First, they tend to stem from literary analysis, neglecting the material structure in which the discourse is produced. Postcolonial and decolonial studies are less concerned with practices that would be documented by fieldwork or archives than with the discourse and representations from which they dissert and even extrapolate in a sometimes, abusive fashion. Thus, postcolonial and decolonial inspired studies in international management limit themselves to discourse rather than effective practices, making an exploration of the ambivalence of phenomena at play in international encounters impossible. They are reduced to a reflective project, imposing a precise vocabulary on those who wish to employ it, and few approaches examine the way in which the dominant discourse concretely impacts local actors’ practices and the way they resist and reinvent management methods imposed on them. While rehabilitation of power or domination relationships in the analysis of discourse in international management is beneficial in postcolonial and decolonial approaches, the concrete effects of these power relationships on practices are largely ignored. Efforts to provide for further exploration of the material, political, and economic structure, in which the hegemonic discourse in international management is inscribed, as well as of the managerial or organizational practices, which emerge from it, are sorely needed.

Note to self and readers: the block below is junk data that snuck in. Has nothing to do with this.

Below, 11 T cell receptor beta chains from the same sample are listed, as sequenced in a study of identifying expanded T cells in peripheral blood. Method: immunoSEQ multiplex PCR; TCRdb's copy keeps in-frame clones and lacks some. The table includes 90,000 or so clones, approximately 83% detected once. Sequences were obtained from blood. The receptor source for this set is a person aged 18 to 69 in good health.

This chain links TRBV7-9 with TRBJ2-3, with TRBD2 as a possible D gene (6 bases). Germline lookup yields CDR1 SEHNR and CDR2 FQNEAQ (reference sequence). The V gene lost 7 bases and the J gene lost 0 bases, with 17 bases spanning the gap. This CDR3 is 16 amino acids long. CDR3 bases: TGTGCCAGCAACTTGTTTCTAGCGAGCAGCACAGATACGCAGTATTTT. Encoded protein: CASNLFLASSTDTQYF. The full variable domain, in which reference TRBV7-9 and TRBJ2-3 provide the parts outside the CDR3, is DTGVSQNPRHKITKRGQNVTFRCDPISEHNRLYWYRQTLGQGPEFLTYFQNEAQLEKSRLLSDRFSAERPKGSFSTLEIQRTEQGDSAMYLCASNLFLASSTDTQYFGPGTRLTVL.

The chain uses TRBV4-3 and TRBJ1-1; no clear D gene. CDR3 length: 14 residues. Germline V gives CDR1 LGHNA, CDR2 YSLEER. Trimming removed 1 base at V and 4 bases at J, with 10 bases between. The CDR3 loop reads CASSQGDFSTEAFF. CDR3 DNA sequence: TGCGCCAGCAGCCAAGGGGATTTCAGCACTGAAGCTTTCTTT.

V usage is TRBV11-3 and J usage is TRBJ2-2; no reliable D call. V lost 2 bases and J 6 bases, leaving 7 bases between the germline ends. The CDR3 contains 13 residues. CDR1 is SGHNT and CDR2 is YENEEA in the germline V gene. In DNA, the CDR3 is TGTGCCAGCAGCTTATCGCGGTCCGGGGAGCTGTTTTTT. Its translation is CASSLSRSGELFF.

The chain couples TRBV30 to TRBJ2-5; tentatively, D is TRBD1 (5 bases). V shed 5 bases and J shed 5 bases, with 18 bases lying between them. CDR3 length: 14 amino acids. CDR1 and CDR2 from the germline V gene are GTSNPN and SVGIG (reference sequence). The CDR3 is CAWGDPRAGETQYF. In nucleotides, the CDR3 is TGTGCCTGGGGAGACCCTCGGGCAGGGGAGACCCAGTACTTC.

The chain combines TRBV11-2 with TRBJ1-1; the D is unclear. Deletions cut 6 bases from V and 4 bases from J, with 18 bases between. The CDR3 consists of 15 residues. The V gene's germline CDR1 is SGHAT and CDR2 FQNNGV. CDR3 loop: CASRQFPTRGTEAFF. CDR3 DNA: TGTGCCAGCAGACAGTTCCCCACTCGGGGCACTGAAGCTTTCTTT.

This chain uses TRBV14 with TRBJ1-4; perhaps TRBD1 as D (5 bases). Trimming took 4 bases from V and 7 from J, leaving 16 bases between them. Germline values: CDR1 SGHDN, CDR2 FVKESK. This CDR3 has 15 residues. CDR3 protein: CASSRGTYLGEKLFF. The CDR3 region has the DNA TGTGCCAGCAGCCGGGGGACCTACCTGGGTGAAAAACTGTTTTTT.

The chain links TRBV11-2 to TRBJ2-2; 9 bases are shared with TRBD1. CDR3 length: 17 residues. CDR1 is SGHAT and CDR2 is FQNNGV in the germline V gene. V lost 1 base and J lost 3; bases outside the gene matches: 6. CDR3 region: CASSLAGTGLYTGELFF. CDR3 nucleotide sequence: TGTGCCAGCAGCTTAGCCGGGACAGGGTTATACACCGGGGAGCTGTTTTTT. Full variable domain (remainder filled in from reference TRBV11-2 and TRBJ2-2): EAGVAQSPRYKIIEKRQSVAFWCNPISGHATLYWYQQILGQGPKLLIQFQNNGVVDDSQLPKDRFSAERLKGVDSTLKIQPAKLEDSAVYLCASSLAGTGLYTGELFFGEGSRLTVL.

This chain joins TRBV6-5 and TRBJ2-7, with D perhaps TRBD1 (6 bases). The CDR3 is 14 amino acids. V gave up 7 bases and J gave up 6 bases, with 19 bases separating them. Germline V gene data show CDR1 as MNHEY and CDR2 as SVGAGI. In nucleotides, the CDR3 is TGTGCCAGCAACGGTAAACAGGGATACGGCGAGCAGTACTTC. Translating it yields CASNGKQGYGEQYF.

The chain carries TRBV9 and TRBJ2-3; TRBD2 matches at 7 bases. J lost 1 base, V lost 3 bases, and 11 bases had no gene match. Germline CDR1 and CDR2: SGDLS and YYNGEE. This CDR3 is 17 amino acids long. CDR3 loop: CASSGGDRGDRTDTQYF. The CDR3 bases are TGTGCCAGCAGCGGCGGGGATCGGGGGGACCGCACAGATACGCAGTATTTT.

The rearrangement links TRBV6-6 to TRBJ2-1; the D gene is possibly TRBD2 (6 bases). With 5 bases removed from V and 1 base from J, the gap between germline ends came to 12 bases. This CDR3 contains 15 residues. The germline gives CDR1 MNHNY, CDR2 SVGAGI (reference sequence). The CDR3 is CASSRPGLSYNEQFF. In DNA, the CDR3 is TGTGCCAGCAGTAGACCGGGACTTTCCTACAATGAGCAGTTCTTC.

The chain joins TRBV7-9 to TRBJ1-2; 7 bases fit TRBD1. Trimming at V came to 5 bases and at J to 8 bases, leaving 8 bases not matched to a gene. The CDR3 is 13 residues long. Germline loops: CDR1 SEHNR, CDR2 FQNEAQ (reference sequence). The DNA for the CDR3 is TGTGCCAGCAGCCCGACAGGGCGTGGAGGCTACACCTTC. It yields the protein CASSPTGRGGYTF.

Second, there is a classic tension between ‘the particular’ and ‘the universal’ in postcolonial and decolonial approaches. The focus of these approaches on the perpetual construction of cultures does not allow us to grasp the way with which national cultures produce their own forms of domination, transgression, and resistance based on cultural references and more stable judgment criteria. Consequently, critical perspectives in international management should be developed to better take into account the interaction between (1) conscious, intersubjective, and political processes of reinterpretation and negotiation of imported practices; and (2) all the less negotiable and more stable realms of local cultural meanings. Moreover, it is this research path, from an enhanced anthropological perspective (Geertz, 1973; Ibn Khaldûn, 1967; Mauss, 1968), which will allow us to move away from both the glorification of what is local and the posture of denunciations, both of which are certainly useful but insufficient to truly grasp the conditions of economic and political transformation in countries of the South, while recognizing the ambivalent effects of American hegemonic discourse (Yousfi, 2014). It is less a matter of exploring the hybridity associated with the culture or identity, which would emerge from the colonial encounter than of working with a heightened awareness of the situation in which the translation or appropriation of formations of political and economic, colonial and post-colonial history in an anthropological and political context is always unique.